Belfast County Down Railway

Bradley-6009

As I get older I am very conscious of change and am saddened by the lack of interest in preserving our past.  Far too often grand old buildings are torn down with little thought or regard.
 
I often drive along the Ballyhenry Road just outside Comber Co Down where there is a visual reminder of the past; railway lines crossing the narrow road where evidence of the railway is long gone.  It deserved a photograph as the original track side building survives although now modified as a dwelling house.
 
Unfortunately I have been unable to locate an image of what it originally looked like as it would have been interesting to make the comparison. However I did find a reference to it from Comber Historical Society which reads as follows:
 
‘The third level crossing was ‘Henryville’ on the Ballyhenry Road staffed by Andy Bennett, and then in the late 1940s by Mr Patrick McIlreavy. This cottage is also still in use and much modified – in fact the very railway lines are still to be seen in the road beside it to this day. A preservation order might well be considered before a resurfacing or re-alignment plan would have them buried from view forever!’
 
It’s been well over sixty years since trains ran on this line making their way to Donaghadee via Newtownards!
 
All images contained on this website remain the property of Roger Bradley. Images may not be downloaded, reproduced, copied, projected, or used in any way without express written permission

 

 

Does B&W make a difference?

The image featured in this blog was also taken in Donaghadee Co Down on the same shoot as the image in my last blog.  It was an image that I had initially dismissed until I made a monochrome version.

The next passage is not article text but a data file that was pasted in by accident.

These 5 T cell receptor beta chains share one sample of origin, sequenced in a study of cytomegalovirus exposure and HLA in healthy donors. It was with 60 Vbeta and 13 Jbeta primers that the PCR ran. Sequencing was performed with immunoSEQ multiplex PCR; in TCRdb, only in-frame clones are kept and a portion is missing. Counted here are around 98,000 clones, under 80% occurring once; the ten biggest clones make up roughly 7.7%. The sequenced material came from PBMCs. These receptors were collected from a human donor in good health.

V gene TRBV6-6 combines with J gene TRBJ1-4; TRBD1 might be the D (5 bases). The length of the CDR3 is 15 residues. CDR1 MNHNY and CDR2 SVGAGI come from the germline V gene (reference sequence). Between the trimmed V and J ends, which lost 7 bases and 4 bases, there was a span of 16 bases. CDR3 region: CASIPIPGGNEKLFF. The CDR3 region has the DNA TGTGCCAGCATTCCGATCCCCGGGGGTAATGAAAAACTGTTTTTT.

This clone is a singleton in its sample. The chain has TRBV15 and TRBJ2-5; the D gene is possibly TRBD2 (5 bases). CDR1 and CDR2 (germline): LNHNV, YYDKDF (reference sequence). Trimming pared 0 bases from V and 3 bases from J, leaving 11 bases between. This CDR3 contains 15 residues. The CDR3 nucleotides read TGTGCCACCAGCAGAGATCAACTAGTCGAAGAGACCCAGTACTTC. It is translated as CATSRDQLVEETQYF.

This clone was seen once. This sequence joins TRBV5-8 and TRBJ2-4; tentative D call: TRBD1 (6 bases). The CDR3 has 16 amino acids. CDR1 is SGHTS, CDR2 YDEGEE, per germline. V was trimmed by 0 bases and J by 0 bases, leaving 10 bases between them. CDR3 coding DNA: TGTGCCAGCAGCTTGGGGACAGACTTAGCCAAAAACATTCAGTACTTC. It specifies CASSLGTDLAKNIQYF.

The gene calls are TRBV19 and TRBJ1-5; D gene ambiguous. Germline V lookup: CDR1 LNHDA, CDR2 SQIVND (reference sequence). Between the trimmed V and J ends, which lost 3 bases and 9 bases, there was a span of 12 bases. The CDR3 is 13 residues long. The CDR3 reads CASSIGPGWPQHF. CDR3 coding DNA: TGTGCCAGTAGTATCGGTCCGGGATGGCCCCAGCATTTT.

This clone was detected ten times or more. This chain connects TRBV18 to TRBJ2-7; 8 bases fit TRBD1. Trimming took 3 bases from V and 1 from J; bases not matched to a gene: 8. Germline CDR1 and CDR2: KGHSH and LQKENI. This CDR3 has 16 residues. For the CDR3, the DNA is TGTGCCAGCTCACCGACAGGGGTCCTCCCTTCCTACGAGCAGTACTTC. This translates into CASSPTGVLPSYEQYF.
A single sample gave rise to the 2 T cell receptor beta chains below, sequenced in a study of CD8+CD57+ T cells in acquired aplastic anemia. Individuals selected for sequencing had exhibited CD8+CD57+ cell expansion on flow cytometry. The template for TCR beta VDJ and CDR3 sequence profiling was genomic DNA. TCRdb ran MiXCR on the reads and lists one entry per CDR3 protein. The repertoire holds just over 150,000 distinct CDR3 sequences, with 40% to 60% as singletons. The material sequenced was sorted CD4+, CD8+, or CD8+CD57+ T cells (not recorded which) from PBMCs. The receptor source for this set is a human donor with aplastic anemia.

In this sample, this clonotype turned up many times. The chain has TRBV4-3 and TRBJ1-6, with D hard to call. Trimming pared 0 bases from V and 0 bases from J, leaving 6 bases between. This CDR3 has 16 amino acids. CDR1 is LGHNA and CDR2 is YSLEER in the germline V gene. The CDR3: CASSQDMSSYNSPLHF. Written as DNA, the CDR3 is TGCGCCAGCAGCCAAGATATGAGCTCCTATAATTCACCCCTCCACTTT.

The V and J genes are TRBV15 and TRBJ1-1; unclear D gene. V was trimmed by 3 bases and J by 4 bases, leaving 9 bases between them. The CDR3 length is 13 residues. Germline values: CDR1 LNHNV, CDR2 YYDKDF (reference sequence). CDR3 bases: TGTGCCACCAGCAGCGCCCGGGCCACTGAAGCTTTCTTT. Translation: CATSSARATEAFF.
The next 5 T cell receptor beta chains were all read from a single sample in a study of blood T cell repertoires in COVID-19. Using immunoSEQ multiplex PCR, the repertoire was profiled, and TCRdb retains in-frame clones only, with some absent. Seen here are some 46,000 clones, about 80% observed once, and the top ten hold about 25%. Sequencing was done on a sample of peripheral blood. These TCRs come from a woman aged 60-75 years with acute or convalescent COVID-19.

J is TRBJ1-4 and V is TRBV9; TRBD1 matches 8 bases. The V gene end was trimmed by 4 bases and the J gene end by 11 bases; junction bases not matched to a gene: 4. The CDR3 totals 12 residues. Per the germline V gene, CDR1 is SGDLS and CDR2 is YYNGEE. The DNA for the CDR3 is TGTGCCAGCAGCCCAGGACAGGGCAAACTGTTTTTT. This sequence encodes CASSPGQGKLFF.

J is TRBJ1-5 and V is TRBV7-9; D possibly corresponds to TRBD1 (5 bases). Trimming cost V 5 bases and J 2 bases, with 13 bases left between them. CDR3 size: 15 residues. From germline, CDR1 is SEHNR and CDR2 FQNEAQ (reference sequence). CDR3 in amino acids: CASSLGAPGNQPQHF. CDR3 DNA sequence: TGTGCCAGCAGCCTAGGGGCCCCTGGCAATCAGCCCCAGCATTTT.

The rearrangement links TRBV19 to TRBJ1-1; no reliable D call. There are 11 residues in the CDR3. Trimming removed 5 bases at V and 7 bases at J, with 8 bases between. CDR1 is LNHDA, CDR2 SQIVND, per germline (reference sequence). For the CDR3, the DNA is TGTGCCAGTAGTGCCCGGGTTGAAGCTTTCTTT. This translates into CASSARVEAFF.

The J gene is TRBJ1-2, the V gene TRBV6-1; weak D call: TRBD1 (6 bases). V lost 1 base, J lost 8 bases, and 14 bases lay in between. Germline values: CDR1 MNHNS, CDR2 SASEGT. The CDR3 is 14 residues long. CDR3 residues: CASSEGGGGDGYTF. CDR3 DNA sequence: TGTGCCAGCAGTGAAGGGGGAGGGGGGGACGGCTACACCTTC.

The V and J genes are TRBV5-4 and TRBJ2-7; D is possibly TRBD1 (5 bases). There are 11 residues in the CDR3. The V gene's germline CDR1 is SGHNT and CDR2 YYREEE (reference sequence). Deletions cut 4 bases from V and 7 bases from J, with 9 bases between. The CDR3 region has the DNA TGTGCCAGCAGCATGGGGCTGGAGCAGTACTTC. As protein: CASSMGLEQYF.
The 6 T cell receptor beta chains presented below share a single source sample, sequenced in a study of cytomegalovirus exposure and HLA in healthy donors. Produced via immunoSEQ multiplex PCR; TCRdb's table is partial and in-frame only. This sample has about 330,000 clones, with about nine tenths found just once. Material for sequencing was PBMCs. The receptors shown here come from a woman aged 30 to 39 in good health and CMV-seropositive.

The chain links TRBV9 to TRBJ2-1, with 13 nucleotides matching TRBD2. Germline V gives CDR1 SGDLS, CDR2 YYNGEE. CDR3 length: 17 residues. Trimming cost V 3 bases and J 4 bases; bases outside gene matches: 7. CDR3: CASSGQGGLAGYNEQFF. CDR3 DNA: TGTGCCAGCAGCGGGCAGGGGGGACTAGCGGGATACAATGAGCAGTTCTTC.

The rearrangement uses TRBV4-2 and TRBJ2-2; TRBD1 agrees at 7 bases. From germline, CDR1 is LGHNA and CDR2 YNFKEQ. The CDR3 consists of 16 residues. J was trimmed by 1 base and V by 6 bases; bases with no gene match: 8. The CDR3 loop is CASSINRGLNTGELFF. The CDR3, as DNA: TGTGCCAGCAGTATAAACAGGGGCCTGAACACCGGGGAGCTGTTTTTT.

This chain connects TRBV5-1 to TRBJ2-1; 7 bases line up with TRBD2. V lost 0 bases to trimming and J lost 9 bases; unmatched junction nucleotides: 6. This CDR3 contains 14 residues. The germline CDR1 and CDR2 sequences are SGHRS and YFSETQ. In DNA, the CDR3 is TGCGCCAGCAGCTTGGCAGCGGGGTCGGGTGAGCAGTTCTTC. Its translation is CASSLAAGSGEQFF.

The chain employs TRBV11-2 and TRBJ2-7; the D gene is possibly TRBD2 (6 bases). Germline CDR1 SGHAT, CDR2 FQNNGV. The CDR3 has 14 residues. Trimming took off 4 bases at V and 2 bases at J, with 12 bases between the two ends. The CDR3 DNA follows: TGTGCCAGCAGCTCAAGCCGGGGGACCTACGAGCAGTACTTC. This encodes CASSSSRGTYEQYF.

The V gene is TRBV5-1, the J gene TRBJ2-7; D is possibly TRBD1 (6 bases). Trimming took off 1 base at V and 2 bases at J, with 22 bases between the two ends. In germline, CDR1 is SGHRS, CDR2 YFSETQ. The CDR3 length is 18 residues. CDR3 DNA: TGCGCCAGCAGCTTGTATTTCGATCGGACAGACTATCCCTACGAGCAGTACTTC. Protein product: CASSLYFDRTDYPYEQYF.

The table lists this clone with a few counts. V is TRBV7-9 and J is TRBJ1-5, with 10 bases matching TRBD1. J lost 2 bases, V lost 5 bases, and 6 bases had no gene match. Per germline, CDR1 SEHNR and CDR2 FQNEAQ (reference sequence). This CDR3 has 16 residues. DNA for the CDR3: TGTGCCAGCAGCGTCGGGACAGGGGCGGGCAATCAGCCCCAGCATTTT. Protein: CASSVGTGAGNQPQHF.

I seldom use Lightroom presets but in this case I used a preset which produces a punchy B@W image, for comparison I will show the original and the conversion and let the reader decide which is best.

bradley-3713 bradley-3713mono

All images contained on this website remain the property of Roger Bradley. Images may not be downloaded, reproduced, copied, projected, or used in any way without express written permission

 

 

 

 

What makes a strong image?

Here I just want to discuss my thinking behind an image I made this week, taken at Donaghadee Harbour in Co Down.  We have just experienced extremely stormy weather and high tides battering the coastline.  I did not venture out over this period and this image represents the calm after the storm taken on Wednesday of this week.

Donaghadee Lifeboat and Lighthouse

Donaghadee Lifeboat and Lighthouse

Taken around 3.30pm on a beautiful January day I wanted to ensure I had some strong colour to dominate the scene, I was essentially after a strong image rather than just a general scene.  Seeing the lifeboat I moved in quite close so that it filled a prominent position in the frame.  I wanted to include the lighthouse as part of the composition and so a portrait format was chosen.

I liked the vertical force coming out of the scene, notice the red handrail, the superstructure of the lifeboat and the lighthouse in ascending height from right to left!  The strong colour immediately draws your eye to that part of the image the vertical force draws your eye upwards.  Both the colour and this vertical force gives the image added strength and only after these attributes were identified did I release the shutter.

My point of focus was on the front of the lifeboat superstructure and using a f5.6 aperture I obtained sharpness throughout the image.  I wonder how it would have looked at f1.4? Should have tried this!  The important factor in making an image is to pre-visualise what you want to achieve.  

The image was taken with a Fujifilm X Pro 1 fitted with a 35mm f1.4 lens produces faithful colour and beautifully sharp images and its light weight makes it a joy to use.

All images contained on this website remain the property of Roger Bradley. Images may not be downloaded, reproduced, copied, projected, or used in any way without express written permission